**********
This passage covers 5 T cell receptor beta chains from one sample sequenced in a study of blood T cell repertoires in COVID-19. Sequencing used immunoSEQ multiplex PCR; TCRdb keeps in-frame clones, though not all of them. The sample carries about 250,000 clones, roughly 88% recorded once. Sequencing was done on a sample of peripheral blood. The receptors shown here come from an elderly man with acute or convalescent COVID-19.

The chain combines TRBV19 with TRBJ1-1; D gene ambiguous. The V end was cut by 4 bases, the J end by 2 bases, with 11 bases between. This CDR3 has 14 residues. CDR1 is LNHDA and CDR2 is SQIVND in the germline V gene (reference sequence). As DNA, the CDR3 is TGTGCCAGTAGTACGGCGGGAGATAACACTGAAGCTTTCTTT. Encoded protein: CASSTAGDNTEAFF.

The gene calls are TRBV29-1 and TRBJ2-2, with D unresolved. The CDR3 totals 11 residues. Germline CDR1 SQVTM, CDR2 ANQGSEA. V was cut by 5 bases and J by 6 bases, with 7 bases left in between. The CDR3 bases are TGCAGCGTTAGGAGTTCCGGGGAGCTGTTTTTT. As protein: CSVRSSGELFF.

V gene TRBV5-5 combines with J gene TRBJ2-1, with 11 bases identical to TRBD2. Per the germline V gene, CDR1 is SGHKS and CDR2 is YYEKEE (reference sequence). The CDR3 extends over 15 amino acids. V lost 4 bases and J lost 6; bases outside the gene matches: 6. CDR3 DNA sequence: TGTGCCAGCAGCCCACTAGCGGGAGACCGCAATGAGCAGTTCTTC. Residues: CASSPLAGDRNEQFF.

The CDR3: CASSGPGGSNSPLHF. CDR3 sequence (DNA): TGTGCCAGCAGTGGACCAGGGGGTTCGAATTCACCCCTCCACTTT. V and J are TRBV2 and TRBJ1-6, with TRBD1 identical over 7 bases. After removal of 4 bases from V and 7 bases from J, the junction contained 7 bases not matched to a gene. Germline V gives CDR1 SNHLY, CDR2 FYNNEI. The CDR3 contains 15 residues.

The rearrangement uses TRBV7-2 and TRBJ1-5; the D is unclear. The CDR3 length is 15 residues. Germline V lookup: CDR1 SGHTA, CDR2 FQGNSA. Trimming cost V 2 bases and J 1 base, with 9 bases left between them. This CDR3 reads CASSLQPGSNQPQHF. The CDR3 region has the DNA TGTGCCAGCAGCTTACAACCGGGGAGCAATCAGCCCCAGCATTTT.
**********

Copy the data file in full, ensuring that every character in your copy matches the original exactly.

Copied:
This passage covers 5 T cell receptor beta chains from one sample sequenced in a study of blood T cell repertoires in COVID-19. Sequencing used immunoSEQ multiplex PCR; TCRdb keeps in-frame clones, though not all of them. The sample carries about 250,000 clones, roughly 88% recorded once. Sequencing was done on a sample of peripheral blood. The receptors shown here come from an elderly man with acute or convalescent COVID-19.

The chain combines TRBV19 with TRBJ1-1; D gene ambiguous. The V end was cut by 4 bases, the J end by 2 bases, with 11 bases between. This CDR3 has 14 residues. CDR1 is LNHDA and CDR2 is SQIVND in the germline V gene (reference sequence). As DNA, the CDR3 is TGTGCCAGTAGTACGGCGGGAGATAACACTGAAGCTTTCTTT. Encoded protein: CASSTAGDNTEAFF.

The gene calls are TRBV29-1 and TRBJ2-2, with D unresolved. The CDR3 totals 11 residues. Germline CDR1 SQVTM, CDR2 ANQGSEA. V was cut by 5 bases and J by 6 bases, with 7 bases left in between. The CDR3 bases are TGCAGCGTTAGGAGTTCCGGGGAGCTGTTTTTT. As protein: CSVRSSGELFF.

V gene TRBV5-5 combines with J gene TRBJ2-1, with 11 bases identical to TRBD2. Per the germline V gene, CDR1 is SGHKS and CDR2 is YYEKEE (reference sequence). The CDR3 extends over 15 amino acids. V lost 4 bases and J lost 6; bases outside the gene matches: 6. CDR3 DNA sequence: TGTGCCAGCAGCCCACTAGCGGGAGACCGCAATGAGCAGTTCTTC. Residues: CASSPLAGDRNEQFF.

The CDR3: CASSGPGGSNSPLHF. CDR3 sequence (DNA): TGTGCCAGCAGTGGACCAGGGGGTTCGAATTCACCCCTCCACTTT. V and J are TRBV2 and TRBJ1-6, with TRBD1 identical over 7 bases. After removal of 4 bases from V and 7 bases from J, the junction contained 7 bases not matched to a gene. Germline V gives CDR1 SNHLY, CDR2 FYNNEI. The CDR3 contains 15 residues.

The rearrangement uses TRBV7-2 and TRBJ1-5; the D is unclear. The CDR3 length is 15 residues. Germline V lookup: CDR1 SGHTA, CDR2 FQGNSA. Trimming cost V 2 bases and J 1 base, with 9 bases left between them. This CDR3 reads CASSLQPGSNQPQHF. The CDR3 region has the DNA TGTGCCAGCAGCTTACAACCGGGGAGCAATCAGCCCCAGCATTTT.